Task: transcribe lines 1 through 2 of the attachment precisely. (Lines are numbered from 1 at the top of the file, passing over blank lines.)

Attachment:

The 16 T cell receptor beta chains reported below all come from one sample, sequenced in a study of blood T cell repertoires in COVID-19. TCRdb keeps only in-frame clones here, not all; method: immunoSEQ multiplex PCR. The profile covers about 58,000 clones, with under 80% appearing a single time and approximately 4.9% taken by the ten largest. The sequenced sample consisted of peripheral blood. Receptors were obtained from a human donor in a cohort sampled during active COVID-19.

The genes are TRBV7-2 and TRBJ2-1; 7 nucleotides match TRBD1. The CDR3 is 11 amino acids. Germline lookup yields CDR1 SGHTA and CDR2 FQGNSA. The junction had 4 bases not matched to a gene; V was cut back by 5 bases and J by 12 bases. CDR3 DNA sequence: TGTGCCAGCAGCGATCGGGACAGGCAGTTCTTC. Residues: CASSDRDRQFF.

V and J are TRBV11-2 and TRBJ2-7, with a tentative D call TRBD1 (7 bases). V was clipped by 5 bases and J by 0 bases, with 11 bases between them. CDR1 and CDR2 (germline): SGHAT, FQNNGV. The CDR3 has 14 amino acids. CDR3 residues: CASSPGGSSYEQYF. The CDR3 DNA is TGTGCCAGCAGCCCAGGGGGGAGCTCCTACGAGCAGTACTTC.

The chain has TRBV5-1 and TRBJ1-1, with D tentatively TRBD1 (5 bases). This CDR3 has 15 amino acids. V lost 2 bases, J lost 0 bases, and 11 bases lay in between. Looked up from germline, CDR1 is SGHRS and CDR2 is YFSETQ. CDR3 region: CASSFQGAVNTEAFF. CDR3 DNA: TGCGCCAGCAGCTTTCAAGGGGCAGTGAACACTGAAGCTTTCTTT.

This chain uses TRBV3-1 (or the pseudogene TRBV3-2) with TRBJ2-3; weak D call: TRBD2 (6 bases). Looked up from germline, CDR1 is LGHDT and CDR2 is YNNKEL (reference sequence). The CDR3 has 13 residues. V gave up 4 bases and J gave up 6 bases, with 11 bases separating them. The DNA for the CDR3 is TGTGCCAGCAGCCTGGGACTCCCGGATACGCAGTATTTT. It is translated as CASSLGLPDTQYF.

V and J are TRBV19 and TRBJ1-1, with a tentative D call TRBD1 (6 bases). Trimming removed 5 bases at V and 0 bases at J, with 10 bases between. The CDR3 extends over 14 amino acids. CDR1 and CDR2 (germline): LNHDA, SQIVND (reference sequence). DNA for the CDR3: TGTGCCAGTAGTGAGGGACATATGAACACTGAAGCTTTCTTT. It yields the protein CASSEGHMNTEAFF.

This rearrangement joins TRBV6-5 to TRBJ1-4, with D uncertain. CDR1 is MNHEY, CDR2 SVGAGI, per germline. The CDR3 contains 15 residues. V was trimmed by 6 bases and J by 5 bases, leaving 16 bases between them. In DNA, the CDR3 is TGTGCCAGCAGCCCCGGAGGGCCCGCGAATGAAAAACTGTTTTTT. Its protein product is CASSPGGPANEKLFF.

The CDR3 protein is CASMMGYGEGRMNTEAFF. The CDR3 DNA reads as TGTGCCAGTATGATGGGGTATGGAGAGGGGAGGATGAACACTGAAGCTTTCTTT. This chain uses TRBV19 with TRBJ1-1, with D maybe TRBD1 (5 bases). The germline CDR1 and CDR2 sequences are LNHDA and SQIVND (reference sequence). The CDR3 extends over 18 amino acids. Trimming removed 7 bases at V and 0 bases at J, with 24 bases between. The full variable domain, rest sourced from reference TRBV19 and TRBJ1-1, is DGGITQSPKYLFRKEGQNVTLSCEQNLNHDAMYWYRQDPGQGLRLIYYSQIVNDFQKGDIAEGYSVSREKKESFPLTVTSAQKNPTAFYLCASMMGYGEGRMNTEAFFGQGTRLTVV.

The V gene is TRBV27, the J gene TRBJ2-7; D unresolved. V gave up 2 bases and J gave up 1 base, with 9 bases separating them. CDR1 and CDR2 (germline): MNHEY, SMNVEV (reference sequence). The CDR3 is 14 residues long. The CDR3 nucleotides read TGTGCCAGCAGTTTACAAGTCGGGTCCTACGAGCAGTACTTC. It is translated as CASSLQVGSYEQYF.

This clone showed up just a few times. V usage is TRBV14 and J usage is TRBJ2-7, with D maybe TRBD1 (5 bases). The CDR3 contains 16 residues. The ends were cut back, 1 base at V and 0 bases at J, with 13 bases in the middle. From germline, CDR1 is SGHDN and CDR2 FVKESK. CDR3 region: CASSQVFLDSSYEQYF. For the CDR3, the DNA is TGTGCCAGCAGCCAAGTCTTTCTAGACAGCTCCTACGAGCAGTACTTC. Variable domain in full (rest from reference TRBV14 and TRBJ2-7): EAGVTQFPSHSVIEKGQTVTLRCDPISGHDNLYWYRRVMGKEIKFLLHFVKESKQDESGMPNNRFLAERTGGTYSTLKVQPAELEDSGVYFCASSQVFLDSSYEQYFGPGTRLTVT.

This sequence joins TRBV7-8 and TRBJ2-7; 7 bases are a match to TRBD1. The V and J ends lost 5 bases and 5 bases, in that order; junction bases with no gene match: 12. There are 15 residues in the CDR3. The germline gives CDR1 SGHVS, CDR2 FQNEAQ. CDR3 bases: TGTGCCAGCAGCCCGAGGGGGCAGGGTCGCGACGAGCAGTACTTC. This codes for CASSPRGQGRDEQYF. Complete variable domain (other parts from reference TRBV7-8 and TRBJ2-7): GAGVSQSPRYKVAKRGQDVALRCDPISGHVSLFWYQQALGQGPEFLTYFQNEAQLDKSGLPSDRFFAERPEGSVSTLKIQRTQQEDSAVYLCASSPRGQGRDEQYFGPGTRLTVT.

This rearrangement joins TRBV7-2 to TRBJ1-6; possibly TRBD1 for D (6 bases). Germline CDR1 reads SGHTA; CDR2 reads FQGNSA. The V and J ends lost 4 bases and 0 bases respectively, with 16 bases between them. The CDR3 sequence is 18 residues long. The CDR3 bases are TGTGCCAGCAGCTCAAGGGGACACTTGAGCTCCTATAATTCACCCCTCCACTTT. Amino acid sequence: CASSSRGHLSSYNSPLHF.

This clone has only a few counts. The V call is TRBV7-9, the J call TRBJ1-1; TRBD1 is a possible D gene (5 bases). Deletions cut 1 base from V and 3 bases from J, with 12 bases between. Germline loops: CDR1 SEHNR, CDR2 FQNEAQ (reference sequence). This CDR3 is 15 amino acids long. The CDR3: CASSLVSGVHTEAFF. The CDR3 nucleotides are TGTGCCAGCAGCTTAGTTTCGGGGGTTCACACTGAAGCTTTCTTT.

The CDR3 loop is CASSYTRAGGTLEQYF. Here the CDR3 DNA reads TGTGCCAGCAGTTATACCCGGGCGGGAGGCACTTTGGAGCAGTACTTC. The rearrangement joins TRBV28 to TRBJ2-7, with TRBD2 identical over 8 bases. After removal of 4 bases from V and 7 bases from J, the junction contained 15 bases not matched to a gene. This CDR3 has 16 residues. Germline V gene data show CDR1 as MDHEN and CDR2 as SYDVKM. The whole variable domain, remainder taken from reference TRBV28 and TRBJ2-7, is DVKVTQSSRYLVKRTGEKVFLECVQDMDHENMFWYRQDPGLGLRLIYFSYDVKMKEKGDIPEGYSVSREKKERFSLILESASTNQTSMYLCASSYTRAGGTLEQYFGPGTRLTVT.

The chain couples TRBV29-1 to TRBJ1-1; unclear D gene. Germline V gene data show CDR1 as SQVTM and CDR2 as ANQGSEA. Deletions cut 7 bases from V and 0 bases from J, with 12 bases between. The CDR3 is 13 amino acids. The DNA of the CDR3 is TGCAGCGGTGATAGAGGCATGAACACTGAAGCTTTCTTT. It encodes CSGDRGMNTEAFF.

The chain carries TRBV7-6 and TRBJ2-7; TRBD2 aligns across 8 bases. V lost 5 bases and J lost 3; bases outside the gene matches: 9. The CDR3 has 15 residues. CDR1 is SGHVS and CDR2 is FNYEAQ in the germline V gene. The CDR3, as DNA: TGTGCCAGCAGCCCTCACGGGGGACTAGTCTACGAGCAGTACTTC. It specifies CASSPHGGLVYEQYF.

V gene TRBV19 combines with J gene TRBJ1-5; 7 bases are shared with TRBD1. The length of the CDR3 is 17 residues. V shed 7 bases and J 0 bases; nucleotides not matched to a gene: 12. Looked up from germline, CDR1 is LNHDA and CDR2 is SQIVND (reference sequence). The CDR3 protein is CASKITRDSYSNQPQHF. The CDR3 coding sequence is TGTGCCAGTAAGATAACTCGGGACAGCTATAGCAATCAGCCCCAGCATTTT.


The 16 T cell receptor beta chains reported below all come from one sample, sequenced in a study of blood T cell repertoires in COVID-19. TCRdb keeps only in-frame clones here, not all; method: immunoSEQ multiplex PCR. The profile covers about 58,000 clones, with under 80% appearing a single time and approximately 4.9% taken by the ten largest. The sequenced sample consisted of peripheral blood. Receptors were obtained from a human donor in a cohort sampled during active COVID-19.

The genes are TRBV7-2 and TRBJ2-1; 7 nucleotides match TRBD1. The CDR3 is 11 amino acids. Germline lookup yields CDR1 SGHTA and CDR2 FQGNSA. The junction had 4 bases not matched to a gene; V was cut back by 5 bases and J by 12 bases. CDR3 DNA sequence: TGTGCCAGCAGCGATCGGGACAGGCAGTTCTTC. Residues: CASSDRDRQFF.